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Hard times after stealing $30 million


Tony Best

Hard times after stealing $30 million

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An Irish businessman who owned a luxury apartment in Barbados and lived an opulent lifestyle may have to accept more spartan housing for the next several years.

That can happen on October 8 in a Dublin, Ireland criminal court where the justice system is expected to order Breifne O’Brien, 52, to prison following his recent guilty plea to 14 sample counts of deception and theft that involved stealing about $30 million from investors and friends and spending much of the money on himself and his family in Barbados, Ireland and elsewhere.

But as O’Brien was pondering his fate and reminiscing about happier days in Barbados, Dublin and other places, his lawyer, Patrick McGrath, was telling the court that the man, a member of Ireland’s high-flying social circles displaying the symbols of success and wealth, was now destitute, living on less than 200 euros a week and paying a heavy price for his misdeeds.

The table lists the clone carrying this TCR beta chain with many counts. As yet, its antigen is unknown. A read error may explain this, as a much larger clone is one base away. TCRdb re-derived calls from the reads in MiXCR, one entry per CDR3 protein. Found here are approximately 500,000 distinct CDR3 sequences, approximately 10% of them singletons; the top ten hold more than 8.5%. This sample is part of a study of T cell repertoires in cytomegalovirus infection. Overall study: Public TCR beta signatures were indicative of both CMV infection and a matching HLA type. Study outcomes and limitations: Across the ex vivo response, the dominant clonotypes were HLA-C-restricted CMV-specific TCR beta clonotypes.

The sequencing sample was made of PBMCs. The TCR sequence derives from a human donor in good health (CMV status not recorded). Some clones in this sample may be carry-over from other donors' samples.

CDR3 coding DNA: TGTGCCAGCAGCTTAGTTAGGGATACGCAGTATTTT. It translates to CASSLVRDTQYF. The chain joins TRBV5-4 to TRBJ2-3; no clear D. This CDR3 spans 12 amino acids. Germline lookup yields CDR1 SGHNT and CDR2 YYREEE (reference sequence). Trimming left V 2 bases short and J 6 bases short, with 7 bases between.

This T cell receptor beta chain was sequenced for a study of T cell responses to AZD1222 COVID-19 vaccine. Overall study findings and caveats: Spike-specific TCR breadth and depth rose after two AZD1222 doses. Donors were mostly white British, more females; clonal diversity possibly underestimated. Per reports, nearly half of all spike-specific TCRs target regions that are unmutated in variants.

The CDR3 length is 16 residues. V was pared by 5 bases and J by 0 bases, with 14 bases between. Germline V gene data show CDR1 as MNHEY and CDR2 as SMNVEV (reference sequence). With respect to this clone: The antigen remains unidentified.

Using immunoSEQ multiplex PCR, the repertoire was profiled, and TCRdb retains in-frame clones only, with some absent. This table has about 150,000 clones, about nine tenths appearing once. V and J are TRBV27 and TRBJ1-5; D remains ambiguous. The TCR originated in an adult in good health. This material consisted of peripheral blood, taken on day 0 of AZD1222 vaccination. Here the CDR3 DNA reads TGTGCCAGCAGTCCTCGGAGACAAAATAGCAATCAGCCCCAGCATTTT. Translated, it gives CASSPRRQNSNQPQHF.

As the attorney outlined it, his client had already come to terms with the very real prospect of going to prison and when he regained his freedom he would face a “difficult future.” In essence, McGrath pleaded with the court to temper justice with mercy by taking into account O’Brien’s guilty plea and that the charges were his first brushes with the law. Just as important, he had cooperated with prosecutors by providing them with valuable information and was genuinely remorseful.

The lawyer aso said that O’Brien’s wife had divorced him, he had little contact with his children, and hadn’t spoken to his elderly father for six years.

However, his mother continues to show her support, so much so the woman in her 80s turned up in court.

The crux of the prosecution’s case was that he had engaged in a classic “Ponzi” scheme, taking money from one group of investors to pay off others while using some of their funds to finance a lifestyle he otherwise couldn’t afford.

In O’Brien’s case, said Luan O Brownian, the prosecutor, he had misled the victims Pat Doyle, Evan Newall, Louis Dowley, Daniel Maher and Martin O’Brien – some of whom were long-standing friends from college days – into believing he was using their funds for genuine investments which would bring them handsome financial returns.

The court heard that some of the funds were spent on an apartment in Barbados; to extend his home in Glenageary in Ireland; buy his wife a car; and partly to pay back some of his early investors.

 

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